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edge staff writer


‘Angel Has Fallen’ and shouldn’t get up

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“Who ARE all these people?”

That was what I muttered to myself as I entered the first screening of “Angel Has Fallen” at my local cinema. It was just after 1 p.m. on a sunny Friday afternoon in late summer, the sort of stretch for which people bail on work to go for a hike or to the beach or something, but … this? The third movie in an increasingly-ludicrous series in which talking mayonnaise wad Gerard Butler has to save the day despite overwhelming odds against him? This is how you’re going to spend your day? Me, I have to be here – what’s your excuse?

Who ARE all these people?

Whoever they are, they got to see a movie that, while far from good, did manage to at least improve upon its execrable (and kind of racist) “London Has Fallen,” the follow-up to “Olympus Has Fallen,” best known as the “Deep Impact” to the “Armageddon” of the Channing Tatum/Jamie Foxx team-up “White House Down.”

“Angel Has Fallen” is happy to lean into the assorted tropes and clichés of the genre, featuring a convoluted narrative packed with inexplicable decision-making, totally telegraphed betrayals and meaningless technobabble jargon to go along with loads of grim grimaces and steely glares. It’s not good – never good – but it’s better. A low bar, but there you have it.

Mike Banning (Gerard Butler, “Hunter Killer”) is still a top-level Secret Service agent assigned to the President’s protection detail. President Trumbull (Morgan Freeman, “The Poison Rose”) trusts Mike implicitly and is even considering him to assume the position of Director of the Secret Service following the impending retirement of current head honcho Gentry (Lance Reddick, “John Wick: Chapter 3 – Parabellum”).

Mike’s got some folks in his life who’d like to see him consider the new gig. His wife Leah (Piper Perabo, TV’s “Turn Up Charlie”) likes the idea of Mike behind a desk. His old military buddy Wade (Danny Huston, “IO”) likes the idea of being pals with someone who has the President’s ear. Everyone seems to think he’d be a good fit.

But Mike has doubts – especially since he’s struggling with the physical and psychological toll the job has had over him over the years.

None of that matters, however, when a coordinated drone attack is executed in an attempt to assassinate President Trumbull on a fishing trip. The only survivors are Trumbull, who is left in a coma, and Banning. And here’s the thing – there’s a LOT of evidence pointing at Mike as the one responsible for the attack. He goes on the run, doing his best to evade not just the people who are trying to frame him, but also FBI Agent Thompson (Jada Pinkett Smith, “Girls Trip”), who is leading the law enforcement pursuit.

It’s Mike Banning against the world, with only a few people he can trust – including people that he long ago swore never to deal with again. And the clock is ticking, with all of the lies adding up to the possibility that Vice President Kirby (Tim Blake Nelson, “The Ballad of Buster Scruggs”), now acting President, will take severe action against Russia, the state deemed responsible for recruiting Banning into their assassination efforts.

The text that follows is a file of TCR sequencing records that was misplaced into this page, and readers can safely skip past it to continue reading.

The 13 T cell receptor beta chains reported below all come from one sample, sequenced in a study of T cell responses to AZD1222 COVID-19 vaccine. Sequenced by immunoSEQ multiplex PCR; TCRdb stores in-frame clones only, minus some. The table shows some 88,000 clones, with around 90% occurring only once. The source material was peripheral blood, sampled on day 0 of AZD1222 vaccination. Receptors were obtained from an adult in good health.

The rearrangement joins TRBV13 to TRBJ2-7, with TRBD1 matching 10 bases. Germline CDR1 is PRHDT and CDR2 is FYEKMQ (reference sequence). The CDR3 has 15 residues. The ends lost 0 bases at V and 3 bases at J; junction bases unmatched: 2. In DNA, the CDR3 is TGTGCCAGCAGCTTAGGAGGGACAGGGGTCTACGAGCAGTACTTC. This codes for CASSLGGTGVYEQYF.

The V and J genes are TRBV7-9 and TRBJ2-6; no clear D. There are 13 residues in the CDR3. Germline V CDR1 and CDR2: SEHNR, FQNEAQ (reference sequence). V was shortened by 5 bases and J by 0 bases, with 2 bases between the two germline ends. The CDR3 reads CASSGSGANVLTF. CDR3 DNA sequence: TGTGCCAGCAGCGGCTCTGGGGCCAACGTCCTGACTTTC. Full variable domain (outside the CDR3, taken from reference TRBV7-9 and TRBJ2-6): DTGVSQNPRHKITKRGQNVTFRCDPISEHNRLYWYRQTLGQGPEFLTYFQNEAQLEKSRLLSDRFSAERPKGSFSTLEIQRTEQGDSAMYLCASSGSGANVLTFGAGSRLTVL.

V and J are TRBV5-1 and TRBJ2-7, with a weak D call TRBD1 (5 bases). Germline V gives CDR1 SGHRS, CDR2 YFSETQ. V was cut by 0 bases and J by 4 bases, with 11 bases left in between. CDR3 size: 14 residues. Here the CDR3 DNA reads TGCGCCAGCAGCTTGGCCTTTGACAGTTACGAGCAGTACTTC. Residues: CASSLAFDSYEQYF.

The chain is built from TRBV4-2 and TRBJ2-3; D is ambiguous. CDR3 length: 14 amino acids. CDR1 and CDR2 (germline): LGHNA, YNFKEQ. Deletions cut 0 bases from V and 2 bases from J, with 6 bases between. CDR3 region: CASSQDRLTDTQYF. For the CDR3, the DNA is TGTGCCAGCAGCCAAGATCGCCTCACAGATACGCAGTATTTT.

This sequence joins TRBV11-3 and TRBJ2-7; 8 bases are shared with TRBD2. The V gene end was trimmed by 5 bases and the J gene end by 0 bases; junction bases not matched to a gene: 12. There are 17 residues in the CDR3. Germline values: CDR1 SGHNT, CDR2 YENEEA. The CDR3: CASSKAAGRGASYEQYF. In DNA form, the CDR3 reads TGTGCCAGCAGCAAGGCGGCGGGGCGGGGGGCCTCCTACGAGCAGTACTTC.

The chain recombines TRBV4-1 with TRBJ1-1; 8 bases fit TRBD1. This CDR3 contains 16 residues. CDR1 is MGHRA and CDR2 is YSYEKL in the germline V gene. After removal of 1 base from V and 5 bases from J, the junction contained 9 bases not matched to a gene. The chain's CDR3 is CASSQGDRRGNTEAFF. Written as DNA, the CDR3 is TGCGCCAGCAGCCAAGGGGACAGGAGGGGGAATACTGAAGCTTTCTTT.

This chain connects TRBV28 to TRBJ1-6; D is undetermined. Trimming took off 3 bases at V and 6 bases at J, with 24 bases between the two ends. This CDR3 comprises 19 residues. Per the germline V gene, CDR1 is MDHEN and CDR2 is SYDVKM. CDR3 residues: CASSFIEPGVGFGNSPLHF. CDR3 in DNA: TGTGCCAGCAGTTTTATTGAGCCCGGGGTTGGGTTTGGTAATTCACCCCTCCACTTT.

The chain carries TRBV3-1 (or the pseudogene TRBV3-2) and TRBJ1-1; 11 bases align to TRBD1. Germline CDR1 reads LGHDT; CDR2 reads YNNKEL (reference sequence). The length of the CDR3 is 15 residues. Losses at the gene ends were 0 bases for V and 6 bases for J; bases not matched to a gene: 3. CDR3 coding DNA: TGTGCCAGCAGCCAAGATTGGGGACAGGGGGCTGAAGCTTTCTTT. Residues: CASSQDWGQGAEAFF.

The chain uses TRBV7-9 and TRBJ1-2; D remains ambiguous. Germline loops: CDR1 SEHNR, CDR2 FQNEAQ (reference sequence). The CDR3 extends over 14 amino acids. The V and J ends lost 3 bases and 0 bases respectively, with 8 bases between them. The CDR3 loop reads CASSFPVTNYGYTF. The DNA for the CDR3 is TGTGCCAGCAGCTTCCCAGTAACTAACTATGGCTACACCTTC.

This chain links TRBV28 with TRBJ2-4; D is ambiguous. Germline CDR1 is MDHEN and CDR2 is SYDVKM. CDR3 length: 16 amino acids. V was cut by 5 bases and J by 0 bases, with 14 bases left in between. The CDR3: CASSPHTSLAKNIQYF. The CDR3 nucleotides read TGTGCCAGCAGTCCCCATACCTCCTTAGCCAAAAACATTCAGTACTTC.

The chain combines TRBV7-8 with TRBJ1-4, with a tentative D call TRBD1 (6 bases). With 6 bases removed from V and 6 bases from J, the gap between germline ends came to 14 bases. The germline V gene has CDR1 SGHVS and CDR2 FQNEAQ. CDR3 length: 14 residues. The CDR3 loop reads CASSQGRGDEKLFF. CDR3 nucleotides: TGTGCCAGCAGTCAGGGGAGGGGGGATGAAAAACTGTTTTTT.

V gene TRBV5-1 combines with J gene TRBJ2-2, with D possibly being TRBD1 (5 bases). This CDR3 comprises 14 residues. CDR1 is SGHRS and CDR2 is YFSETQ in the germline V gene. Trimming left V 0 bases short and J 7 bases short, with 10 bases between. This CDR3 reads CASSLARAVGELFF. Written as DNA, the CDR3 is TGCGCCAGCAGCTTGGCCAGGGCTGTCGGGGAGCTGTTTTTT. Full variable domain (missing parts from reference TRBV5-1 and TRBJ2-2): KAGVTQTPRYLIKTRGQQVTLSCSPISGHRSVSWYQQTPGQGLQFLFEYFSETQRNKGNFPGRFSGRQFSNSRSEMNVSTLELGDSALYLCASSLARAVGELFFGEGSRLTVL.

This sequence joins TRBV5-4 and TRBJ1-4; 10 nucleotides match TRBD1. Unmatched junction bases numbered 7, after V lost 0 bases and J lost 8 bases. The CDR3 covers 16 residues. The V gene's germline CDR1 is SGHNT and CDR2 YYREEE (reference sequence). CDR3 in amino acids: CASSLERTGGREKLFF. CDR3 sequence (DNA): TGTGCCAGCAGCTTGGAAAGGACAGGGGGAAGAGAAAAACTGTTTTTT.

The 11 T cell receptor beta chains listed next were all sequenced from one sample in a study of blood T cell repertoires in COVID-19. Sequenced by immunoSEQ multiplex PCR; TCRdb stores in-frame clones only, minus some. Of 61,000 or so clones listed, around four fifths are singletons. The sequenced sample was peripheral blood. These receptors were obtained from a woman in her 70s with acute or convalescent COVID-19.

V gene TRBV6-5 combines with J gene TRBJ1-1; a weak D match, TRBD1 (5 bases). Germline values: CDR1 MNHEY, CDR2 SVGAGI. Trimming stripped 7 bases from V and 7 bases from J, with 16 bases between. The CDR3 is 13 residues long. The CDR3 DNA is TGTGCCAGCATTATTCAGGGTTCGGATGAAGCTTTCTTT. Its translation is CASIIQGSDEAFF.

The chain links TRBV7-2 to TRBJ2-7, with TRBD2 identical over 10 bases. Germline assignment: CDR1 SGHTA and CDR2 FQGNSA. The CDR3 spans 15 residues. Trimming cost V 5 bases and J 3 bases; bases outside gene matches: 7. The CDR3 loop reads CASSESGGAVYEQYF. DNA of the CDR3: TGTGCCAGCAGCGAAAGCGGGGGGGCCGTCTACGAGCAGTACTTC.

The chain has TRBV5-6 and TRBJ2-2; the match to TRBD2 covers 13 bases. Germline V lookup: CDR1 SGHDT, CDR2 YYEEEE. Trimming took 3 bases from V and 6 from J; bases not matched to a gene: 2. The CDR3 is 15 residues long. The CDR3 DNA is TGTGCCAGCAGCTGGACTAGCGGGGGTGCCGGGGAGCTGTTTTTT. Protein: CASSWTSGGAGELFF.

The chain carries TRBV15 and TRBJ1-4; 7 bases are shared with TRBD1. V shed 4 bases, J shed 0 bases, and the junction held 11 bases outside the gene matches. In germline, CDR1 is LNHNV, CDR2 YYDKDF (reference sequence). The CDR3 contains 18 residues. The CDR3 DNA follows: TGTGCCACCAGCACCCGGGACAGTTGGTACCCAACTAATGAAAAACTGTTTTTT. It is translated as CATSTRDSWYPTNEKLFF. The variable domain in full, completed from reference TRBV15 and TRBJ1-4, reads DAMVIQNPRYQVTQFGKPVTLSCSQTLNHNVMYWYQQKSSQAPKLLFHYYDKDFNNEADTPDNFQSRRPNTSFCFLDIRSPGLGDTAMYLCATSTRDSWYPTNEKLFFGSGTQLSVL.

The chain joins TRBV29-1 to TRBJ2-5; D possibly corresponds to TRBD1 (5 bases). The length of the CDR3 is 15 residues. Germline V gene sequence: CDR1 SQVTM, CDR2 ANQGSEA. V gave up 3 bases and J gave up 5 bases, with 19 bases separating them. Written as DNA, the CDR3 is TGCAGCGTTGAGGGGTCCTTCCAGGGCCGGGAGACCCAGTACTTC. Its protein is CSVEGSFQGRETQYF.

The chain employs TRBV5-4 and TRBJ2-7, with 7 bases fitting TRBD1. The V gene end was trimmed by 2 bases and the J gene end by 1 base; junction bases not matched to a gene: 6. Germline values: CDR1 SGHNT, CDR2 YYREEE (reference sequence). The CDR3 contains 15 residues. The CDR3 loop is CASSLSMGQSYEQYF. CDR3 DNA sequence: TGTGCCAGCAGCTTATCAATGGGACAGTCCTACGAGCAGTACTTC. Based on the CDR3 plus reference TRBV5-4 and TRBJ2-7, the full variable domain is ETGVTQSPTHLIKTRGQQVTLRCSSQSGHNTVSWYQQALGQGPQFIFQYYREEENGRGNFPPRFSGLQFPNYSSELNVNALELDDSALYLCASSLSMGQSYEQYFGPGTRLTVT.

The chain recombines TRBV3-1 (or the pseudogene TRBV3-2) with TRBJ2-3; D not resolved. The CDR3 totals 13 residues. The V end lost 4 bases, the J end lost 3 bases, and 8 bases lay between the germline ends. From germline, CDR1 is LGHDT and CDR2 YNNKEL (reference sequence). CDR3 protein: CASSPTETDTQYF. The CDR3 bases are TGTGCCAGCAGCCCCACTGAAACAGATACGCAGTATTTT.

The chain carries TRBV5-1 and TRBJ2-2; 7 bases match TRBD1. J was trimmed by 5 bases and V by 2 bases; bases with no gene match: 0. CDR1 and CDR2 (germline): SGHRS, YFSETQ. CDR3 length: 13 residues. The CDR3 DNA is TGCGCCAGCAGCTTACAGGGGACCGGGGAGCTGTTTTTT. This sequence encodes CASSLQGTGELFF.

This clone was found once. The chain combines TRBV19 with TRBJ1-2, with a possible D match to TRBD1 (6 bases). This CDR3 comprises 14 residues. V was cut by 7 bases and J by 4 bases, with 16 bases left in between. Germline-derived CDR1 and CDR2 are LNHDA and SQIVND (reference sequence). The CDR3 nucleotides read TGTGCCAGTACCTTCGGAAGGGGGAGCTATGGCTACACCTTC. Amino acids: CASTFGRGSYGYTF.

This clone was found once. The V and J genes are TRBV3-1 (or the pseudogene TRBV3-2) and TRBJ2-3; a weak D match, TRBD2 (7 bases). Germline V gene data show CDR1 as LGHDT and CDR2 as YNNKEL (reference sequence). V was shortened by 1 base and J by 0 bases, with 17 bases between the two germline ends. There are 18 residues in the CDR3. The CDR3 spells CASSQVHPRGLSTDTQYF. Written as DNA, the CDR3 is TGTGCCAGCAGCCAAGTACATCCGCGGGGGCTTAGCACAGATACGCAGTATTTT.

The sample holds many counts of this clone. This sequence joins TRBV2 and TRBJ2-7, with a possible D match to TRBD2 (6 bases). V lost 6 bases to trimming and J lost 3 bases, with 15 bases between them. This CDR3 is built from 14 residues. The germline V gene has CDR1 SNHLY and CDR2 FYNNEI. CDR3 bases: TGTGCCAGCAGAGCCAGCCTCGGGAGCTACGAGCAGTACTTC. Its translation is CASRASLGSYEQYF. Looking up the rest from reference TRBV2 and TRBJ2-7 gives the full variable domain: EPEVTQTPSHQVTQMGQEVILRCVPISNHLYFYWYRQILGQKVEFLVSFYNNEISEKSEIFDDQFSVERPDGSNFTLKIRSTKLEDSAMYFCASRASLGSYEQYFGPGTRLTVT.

First things first, let’s be clear – there is a lot in “Angel Has Fallen” that just doesn’t make any sense. Almost from the beginning, the internal logic of the narrative is shown to be questionable at best – and it only goes downhill from there. There’s never any doubt who the bad guys are; the movie seems content to just ask the audience to play along and act surprised when the time comes. The action sequences are ludicrous across the board, from basic physics right on up.

But even in the face of all of that, there’s something admirable in the willingness of the filmmakers to unapologetically embrace every formulaic flourish at which they could aim a camera. It’s so lazy that it’s almost inspired. And again – these movies are clearly popular. My own confusing theatergoing experience aside, the previous two “Fallen” movies did solid box office, with the second clearing $200 million globally.

Speaking of the franchise, here’s maybe the biggest question it presents: is Mike Banning terrible at his job or awesome at it? Because you really could make the argument either way and I would be prepared to hear you out. On the one hand, he’s proven pretty good at saving the President, having done so on numerous occasions. On the other hand, doesn’t it seem like the President tends to be in danger A LOT when Mike Banning is around? Correlation is not causation, but still … I’m just saying.

Gerard Butler’s doughy face is back as Mike Banning; he’s giving it his off-brand Bruce Willis-all. I’m not sure when Butler began his transition to dullest dude in Hollywood, but he’s certainly nearing its completion. He and his empty eyes chug on through, hitting marks and remembering lines.

The rest of the cast fares a little better, but only a little. Morgan Freeman is cashing a check. Ditto Jada Pinkett Smith. Their lack of concern actually makes their performances look OK. Huston is working a bit harder. And Tim Blake Nelson kind of went for it, which was a little surprising but probably shouldn’t have been. Oh, and Nick Nolte shows up midway through the movie and is low-key the best thing in it.

“Angel Has Fallen” marks a likely financially successful continuation of a franchise that somehow – inexplicably – continues to get up.

[2 out of 5]


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